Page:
The Committee for Melbourne wanted to increase awareness and understanding of South East Australian Indigenous culture in Melbourne through art, and in so doing, help create 'PaRing' or pathways between Melbourne’s Indigenous and non-Indigenous cultures.

  • A Future Focus Group-led project PaRing Gallery and in partnership with the Koorie Heritage Trust, has staged four engaging exhibitions of Indigenous art and displayed them in the foyers of some of The Committee for Melbourne major companies in the central business district for approximately four weeks at a time.

Shaping government policy

Melbourne’s traffic congestion alone is estimated to cost about $4 billion annually. Therefore, the Committee assembled an expert group, including senior representatives of all public transport modes, to recommend what is needed to achieve a positive change. The Committee for Melbourne Five Year Public Transport package sets out the Committee’s priorities for the period to 2011.

  • The State Government referred to The Committee for Melbourne plan and incorporated a few of The Committee for Melbourne recommendations into their report entitled, ‘Victorian Transport Plan’.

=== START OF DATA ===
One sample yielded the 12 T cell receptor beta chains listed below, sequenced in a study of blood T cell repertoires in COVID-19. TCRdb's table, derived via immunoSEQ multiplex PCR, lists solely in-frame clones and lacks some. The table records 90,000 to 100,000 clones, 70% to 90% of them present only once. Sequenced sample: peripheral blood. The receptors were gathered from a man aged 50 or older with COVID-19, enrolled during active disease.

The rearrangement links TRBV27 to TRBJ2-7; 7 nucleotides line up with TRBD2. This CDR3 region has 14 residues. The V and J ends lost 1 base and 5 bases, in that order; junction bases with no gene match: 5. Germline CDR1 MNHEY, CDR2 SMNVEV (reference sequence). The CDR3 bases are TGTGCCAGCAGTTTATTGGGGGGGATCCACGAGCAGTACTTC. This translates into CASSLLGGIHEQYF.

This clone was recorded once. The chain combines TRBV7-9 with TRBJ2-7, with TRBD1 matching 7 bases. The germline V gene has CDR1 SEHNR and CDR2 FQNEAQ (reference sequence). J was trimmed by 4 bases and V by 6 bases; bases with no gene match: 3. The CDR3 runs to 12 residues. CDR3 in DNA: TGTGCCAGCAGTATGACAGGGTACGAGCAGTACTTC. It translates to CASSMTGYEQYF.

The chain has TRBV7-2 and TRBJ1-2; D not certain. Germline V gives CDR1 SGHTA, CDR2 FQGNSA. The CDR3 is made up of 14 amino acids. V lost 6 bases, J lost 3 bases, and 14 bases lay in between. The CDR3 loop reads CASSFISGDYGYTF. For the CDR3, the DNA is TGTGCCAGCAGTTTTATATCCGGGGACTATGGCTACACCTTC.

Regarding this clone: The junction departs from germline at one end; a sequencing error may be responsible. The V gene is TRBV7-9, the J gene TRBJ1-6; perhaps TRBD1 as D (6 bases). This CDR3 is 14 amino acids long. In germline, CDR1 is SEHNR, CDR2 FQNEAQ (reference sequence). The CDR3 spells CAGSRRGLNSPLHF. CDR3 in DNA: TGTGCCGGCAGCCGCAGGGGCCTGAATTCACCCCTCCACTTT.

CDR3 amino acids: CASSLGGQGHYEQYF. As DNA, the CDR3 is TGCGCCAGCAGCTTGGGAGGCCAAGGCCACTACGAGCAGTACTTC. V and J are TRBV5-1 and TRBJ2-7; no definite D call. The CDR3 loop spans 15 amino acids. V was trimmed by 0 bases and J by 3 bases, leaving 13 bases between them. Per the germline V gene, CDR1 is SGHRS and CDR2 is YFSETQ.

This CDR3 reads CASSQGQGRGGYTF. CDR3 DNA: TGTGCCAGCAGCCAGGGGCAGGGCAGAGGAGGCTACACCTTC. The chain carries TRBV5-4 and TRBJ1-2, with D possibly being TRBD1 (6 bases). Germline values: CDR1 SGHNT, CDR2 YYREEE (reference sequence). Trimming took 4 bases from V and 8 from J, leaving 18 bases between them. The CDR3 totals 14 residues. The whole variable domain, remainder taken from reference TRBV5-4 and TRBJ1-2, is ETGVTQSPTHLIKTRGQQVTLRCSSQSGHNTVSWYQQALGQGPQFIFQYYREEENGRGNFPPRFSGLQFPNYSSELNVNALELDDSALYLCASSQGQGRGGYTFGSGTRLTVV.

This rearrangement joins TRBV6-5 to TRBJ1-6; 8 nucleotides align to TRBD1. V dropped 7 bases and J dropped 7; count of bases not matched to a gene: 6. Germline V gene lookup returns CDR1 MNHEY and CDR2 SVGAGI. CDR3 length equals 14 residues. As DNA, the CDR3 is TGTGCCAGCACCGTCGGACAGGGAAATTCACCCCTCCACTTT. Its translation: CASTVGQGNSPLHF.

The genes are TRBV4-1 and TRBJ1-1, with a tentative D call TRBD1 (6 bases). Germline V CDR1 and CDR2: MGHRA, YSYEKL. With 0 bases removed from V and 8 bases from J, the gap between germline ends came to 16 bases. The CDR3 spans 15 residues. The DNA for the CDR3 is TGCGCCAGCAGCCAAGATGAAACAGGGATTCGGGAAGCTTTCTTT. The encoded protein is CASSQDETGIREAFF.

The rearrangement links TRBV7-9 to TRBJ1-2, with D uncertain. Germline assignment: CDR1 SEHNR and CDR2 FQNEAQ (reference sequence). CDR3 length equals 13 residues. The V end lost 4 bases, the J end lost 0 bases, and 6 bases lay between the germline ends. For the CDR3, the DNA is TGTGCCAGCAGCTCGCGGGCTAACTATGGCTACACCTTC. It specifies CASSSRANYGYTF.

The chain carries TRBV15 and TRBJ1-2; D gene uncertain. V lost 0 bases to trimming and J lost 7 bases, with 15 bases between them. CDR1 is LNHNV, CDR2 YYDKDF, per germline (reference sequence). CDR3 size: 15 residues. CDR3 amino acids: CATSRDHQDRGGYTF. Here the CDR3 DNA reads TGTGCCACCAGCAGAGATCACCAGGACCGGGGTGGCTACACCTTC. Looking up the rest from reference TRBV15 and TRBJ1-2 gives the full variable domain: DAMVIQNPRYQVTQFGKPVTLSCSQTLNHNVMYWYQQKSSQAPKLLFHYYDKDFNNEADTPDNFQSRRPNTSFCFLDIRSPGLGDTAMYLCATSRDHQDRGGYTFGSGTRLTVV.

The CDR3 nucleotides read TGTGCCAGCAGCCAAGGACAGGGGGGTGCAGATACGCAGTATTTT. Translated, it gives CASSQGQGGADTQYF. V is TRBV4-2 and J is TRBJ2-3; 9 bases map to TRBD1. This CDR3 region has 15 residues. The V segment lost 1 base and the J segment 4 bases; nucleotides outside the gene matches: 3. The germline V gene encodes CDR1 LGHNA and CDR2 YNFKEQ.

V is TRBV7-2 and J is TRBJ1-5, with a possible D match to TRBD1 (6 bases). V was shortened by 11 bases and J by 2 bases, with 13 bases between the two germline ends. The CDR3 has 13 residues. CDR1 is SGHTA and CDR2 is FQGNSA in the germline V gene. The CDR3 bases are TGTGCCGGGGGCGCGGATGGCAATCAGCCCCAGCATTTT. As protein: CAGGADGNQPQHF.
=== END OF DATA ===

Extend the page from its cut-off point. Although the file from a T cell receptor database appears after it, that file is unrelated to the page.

Explore the relationship between utility debt and poverty, and to identify social and regulatory frameworks and policies to assist people at risk.

  • The Utility Debt Spiral Project harnessed the expertise and involvement of business, government, regulators, and civil-society partners to examine and identify potential means of ameliorating the impact of electricity, gas and water bills as a direct cause of, or an exacerbating factor, in the debt spiral.

The Committee wanted to raise Melbourne’s image as a tourist centre.

  • Supported the creation of the free City Circle tram line specifically for tourists.

The Committee wanted to raise Melbourne’s image as a liveable city.

The Committee was passionate about the idea of marketing Melbourne as a water front city with the Docklands as the central focus. The Committee invited Reg Ward, Chief Executive of the London Docklands Development Corporation to assess the site for Melbourne’s Docklands.

  • This led to a joint venture with the Labor government to commission the 'Recommendations to Government' document. The Committee was the initial driver of the Docklands development and appointed the Melbourne Docklands Authority in 1990.

United Nations Global Compact

The Committee for Melbourne was the first global headquarters of the United Nations Global Compact.[3]

Melbourne Achiever Award

The Committee for Melbourne gives the prestigious Melbourne Achiever awards. Past winners have included: Rob Adams Christine Nixon and the Royal Children's Hospital, Melbourne and many others.